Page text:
Odds of Being Audited by IRS  

August 20, 2017

If you, like others, dread the thought of being audited by the Internal Revenue Service, then you should know that the IRS, like any good business, concentrates its efforts where they produce the best results (tax revenue)!

 

People refer "getting audited" as winning "IRS lottery." However, the audit selection process is "from random" according to IRS commissioner. IRS has developed a DIS (Discriminant Function) system to identify potential audit targets. Each return are scored using the DIS system. Of course, the higher the score, the bigger audit chance.  The DIS's mathematical formulas are confidential, same with the DIF score.

 

The audit also might be triggered by IRS matching program(such as form 1099). Last,  the audit selection process favors returns with red flags such as returns claiming the earned income tax credit (EITC), for which a lot of fraud is prevalent, the filing of the tax-shelter return, as well as big business returns and returns for higher-income taxpayers.

 

Every year, the IRS releases the “IRS Data Book,” which describes activities conducted by the IRS during the prior Fiscal Year. It provides, among other things, information about how many tax returns the IRS examined (audits), how it examined them and what categories of returns the IRS focused its resources on. The most recent Data Book includes audit data from the fiscal year 2016.

 

The IRS collected more than $3.3 trillion in gross taxes and issued more than 122.3 million refunds totaling more than $426.1 billion. The IRS also collected almost $345.6 billion in income taxes, before re­funds, from businesses.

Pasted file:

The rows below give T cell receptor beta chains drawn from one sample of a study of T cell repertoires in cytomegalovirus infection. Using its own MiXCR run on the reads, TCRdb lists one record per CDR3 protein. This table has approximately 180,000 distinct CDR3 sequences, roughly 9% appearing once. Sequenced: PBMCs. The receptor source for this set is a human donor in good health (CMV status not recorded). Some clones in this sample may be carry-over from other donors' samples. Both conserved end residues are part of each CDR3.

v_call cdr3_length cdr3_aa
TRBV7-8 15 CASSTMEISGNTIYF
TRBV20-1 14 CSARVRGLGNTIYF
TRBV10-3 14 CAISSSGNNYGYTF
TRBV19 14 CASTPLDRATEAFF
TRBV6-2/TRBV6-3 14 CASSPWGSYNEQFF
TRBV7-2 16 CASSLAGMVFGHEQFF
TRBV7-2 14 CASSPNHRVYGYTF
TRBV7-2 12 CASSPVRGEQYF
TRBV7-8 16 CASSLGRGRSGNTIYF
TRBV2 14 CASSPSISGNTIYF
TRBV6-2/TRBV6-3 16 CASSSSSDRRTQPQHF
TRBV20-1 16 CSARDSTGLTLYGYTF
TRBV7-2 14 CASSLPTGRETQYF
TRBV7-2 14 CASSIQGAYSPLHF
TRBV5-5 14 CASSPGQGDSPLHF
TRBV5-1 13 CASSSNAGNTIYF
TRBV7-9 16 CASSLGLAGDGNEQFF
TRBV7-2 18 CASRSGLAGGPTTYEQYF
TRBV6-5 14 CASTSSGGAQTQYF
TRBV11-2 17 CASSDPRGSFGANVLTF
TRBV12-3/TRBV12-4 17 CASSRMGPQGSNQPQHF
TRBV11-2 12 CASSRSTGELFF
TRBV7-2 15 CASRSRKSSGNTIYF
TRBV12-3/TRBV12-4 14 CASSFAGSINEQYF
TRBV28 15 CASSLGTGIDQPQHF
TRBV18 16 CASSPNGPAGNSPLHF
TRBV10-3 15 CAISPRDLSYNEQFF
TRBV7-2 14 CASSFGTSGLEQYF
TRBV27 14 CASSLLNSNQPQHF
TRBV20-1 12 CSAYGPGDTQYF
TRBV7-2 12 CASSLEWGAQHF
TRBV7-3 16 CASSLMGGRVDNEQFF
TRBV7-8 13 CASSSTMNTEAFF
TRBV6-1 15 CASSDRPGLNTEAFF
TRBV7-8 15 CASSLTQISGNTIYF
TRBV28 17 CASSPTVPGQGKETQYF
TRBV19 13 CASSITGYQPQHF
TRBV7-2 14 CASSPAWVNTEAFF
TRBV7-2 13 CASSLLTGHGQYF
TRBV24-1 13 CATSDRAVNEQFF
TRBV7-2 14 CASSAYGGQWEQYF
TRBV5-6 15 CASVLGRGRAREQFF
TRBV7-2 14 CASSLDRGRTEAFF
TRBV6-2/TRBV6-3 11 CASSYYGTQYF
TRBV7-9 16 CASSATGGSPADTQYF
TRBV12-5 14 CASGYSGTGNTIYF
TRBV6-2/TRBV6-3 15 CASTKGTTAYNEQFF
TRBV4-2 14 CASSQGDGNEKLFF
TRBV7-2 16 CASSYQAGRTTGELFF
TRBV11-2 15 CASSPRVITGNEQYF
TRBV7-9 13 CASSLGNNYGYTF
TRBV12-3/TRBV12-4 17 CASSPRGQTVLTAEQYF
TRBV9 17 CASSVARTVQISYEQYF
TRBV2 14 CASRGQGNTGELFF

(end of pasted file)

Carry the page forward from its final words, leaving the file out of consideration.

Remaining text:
The overall IRS audit rate is 0.7 percent for all individual tax returns filed in the calendar year 2015. The table below illustrates the percent of tax return audited in each income category:

 

 Adjusted Gross Income reported                                         Percent Audited

 

              None                                                                           3.25

$1 to under $200,000                                                            below 1

$200,000 to under $500,000                                                  1.01

$500,000 to under $1,000,000                                               2.06

Over  $1,000,000                                                                 4.60 and up

 

As you can see from above, the chances of being audited were much higher for the high-income earners. Anyone who makes more than $500,000, the odds of being audited is much higher than rest of the Americans.

 

 

Of the 1,034,955 individual income tax returns that were audited, only 23.6% of the individual audits were face to face audits conducted by IRS agents, tax compliance officers, tax examiners or revenue officer examiners. due to limited IRS funding problem, the remaining 76.4% were correspondence audits(inquiry by mail or telephone)

 

 

If you receive a tax audit letter or correspondence from the IRS or state taxing authority questioning your tax return, Please do not ignore. (read my article). Call tax experts to review the notice. This is especially true with all of the scammers out there pretending to represent the IRS and state taxing authorities. Remember: the IRS does not initiate contact by e-mail.

Circular 230:The articles are for general information only. In accordance with IRS Circular 230 they are not considered tax opinions for purposes of relying on such statements in any challenge of the reporting of the above transaction by the IRS. If a full tax opinion is required certain procedures must be met . Also there is a significant cost for a full tax opinion to meet the requirements of Circular 230.

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